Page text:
user1.domain.com (and others) is accessible by the outside world via dns – Certain IP’s are automatically authenticated, else a user / password is required.
user1.domain.com (and others) are available via the Hosts file internally without requiring authentication (obviously this doesn’t scale too well if you have many internal hosts and you should consider other options)
/home/user/public_html/ is mounted locally using Samba and available to create sites in Dreamweaver (I am using Wine on Linux). Samba is used rather than NFS because we sometimes mount this from a Windows Desktop. Using this rather than FTP, Dreamweaver sees it as a local drive.
I always leave a fresh setup of Joomla with the basic modules and components that I use installed. This, I use as my template. The process for creating a new website is something like:
cp -R joomla/* user3/
vi user3/configuration.php (modify paths and database details)
Create Apache Virtual Host:
sudo vi /etc/apache2/vhosts.d/yast2_vhosts.conf, copy and paste an existing site and modify paths and server name
sudo /etc/init.d/apache2 restart
Create new database ‘user3’
Data Transfer host:user1.domain.com db:joomla_template -> host:user3.domain.com db:user3
Done! We have a new site with all my personalised components, templates, modules already setup.
MySql side note:
I access all mysql databases inside the VM using Navicat – the Windows version runs under Wine beautifully (much better than their Linux version actually). Navicat is definitely a tool worth paying for. When I migrated from Windows, I exported my HKLM/Software/PremiumSoft key from the Windows registry into Wine and copied my Navicat folders across, which imported all mysql host definitions saving me from setting them up again. Alternatively, if you are a Free, Open Source zealot then you can use mysqlcc or mysql-administrator to access your databases. The biggest praise I have for Navicat is it’s “Data Transfer” tool to move complete databases from host to host.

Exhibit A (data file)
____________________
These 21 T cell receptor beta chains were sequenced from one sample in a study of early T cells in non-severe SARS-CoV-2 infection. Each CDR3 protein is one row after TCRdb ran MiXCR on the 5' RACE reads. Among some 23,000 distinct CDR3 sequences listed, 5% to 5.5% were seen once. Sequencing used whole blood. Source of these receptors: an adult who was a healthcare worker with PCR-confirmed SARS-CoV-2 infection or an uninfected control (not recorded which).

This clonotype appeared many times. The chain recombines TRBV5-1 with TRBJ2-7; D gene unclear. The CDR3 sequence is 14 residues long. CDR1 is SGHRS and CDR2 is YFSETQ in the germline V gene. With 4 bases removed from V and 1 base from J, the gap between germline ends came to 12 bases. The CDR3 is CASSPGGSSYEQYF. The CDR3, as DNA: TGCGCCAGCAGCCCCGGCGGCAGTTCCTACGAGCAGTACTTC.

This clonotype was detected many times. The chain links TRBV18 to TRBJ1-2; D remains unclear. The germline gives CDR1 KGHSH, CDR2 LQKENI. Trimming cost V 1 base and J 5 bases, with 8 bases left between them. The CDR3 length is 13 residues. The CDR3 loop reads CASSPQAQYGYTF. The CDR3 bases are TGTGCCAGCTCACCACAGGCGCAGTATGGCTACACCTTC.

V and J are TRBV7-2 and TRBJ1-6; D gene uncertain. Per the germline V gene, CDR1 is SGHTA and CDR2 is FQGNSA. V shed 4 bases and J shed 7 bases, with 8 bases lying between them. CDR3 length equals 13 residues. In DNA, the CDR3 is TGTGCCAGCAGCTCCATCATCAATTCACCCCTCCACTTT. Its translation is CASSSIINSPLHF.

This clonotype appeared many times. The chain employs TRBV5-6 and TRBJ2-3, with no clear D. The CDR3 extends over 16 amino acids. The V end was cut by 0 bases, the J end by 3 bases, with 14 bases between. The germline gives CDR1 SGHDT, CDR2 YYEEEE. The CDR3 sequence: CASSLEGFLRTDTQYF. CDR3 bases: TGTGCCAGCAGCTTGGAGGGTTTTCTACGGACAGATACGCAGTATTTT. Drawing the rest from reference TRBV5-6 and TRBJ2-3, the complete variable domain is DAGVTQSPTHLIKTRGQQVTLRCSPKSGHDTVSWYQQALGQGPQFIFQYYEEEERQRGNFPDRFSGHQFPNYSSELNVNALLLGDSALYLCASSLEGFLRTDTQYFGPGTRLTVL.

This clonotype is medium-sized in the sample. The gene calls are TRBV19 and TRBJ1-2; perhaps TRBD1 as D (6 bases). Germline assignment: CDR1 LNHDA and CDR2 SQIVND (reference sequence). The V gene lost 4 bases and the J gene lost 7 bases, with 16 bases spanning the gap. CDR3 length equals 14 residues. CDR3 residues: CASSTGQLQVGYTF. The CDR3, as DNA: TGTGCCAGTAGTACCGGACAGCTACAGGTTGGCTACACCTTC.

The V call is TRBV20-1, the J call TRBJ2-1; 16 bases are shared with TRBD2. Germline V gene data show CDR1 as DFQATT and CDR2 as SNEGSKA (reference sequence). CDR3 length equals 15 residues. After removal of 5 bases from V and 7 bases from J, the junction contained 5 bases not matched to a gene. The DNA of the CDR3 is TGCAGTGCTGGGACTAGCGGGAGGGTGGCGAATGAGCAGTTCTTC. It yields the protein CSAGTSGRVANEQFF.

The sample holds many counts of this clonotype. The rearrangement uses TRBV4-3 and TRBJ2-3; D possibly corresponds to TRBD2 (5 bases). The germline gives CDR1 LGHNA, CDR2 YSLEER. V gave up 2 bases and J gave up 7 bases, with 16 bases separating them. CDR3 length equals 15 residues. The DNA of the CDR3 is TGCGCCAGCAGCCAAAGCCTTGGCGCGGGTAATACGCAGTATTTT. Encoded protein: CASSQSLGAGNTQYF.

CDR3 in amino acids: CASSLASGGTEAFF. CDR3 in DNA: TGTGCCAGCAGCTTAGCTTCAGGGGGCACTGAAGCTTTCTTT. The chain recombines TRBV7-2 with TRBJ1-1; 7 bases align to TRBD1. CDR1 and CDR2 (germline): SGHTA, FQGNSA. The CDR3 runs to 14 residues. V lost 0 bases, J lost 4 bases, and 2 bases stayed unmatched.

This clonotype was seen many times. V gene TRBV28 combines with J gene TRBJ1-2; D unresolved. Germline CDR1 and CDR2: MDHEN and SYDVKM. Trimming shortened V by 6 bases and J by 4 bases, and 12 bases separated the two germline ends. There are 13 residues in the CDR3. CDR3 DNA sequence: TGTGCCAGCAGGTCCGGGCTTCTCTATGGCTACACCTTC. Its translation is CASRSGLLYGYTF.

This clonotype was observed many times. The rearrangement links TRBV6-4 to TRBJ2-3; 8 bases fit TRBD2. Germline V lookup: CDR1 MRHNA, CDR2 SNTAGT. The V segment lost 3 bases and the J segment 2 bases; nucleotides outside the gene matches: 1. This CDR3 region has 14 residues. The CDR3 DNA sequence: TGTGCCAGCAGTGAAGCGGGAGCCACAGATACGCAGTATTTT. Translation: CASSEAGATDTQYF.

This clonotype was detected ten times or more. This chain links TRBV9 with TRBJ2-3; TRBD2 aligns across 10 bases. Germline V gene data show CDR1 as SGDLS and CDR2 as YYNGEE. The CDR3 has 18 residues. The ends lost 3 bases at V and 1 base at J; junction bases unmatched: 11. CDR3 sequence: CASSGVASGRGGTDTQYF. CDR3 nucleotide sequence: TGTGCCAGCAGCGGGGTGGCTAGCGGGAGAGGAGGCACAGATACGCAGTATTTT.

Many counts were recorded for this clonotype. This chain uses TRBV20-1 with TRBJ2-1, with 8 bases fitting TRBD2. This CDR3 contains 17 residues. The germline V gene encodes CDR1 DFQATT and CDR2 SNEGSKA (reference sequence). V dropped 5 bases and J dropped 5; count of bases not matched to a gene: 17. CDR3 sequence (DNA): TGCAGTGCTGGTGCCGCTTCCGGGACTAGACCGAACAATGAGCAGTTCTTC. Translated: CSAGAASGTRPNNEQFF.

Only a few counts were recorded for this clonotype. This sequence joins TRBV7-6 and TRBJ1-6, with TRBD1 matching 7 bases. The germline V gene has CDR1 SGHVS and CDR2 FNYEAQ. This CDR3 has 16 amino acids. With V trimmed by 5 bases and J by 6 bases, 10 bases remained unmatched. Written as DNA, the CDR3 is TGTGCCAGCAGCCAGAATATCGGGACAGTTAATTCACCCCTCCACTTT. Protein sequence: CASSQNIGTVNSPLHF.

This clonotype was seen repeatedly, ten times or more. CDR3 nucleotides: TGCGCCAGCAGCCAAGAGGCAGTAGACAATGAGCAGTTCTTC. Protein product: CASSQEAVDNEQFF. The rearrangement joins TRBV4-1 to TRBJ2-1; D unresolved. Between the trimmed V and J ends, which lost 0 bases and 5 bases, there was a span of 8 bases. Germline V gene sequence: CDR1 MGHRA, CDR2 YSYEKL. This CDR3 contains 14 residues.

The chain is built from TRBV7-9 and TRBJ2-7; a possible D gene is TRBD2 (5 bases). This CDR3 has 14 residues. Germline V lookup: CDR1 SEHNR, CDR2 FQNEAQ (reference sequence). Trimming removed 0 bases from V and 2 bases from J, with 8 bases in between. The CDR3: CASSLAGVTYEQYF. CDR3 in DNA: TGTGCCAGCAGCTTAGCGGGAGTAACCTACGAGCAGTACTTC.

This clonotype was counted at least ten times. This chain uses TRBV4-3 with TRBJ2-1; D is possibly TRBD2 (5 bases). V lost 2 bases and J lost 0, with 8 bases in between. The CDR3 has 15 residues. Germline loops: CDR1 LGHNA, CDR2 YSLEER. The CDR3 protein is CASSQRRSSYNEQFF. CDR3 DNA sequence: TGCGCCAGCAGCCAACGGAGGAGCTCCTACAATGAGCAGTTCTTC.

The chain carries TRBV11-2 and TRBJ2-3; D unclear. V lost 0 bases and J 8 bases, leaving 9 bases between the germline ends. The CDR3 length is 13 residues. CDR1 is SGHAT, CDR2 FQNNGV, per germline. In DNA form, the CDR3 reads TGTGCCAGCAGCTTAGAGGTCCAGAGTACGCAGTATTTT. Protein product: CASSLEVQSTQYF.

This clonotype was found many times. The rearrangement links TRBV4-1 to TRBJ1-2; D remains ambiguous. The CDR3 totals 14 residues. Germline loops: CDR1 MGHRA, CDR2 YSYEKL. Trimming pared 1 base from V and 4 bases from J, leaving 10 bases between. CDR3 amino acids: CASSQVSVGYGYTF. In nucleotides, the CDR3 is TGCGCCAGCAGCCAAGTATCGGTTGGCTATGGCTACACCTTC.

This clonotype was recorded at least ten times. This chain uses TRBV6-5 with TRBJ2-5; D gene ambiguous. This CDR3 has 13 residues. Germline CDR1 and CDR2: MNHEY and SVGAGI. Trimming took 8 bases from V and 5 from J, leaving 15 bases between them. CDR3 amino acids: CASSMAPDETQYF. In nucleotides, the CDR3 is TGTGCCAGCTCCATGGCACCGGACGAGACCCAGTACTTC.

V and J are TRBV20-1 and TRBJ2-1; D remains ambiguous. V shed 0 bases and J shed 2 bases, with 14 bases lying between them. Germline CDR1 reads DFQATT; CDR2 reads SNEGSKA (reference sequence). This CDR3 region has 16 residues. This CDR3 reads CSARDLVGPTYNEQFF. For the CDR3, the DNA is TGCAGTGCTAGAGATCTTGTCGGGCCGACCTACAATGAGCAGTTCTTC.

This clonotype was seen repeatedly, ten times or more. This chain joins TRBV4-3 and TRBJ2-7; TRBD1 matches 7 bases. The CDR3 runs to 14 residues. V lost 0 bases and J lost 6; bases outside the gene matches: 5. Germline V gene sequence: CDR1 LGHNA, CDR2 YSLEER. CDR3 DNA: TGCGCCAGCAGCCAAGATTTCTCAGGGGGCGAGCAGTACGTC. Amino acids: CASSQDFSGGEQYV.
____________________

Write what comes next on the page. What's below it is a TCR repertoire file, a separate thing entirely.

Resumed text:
Time for some VMware Philosophy.
Why do I run everything in a Virtal Machine? Because, I essentially see it as my “Server” platform with the advantages of not generating more electricity, heat, noise, space etc (there was a time I had 5 physical machines in my loungeroom and it was UGLY). Additionally, the environment is much more static than my desktop. I might want to upgrade my desktop in 3 months or 6, I don’t know but I certainly don’t want to move 35 mysql/php/python websites, a mail server, spamassassin, antivirus, dns etc, etc. Additionally, if I want to plan some downtime on my main host, I can just suspend the Virtual Machine and copy across the whole file to my wife’s computer, unsuspend upon it’s arrival on her machine and the Virtual Machine and the mail server and websites can be running again while I don’t have to be concerned with my mail server being down.
Unresolved Issues Encountered:
The MAIN issue of running this setup is that when I reboot, Samba from the host machine tries to mount the public_html share of the VM before the VM has had a chance to finish booting. Thus, the Samba share fails and I need to manually mount it once the Desktop is loaded.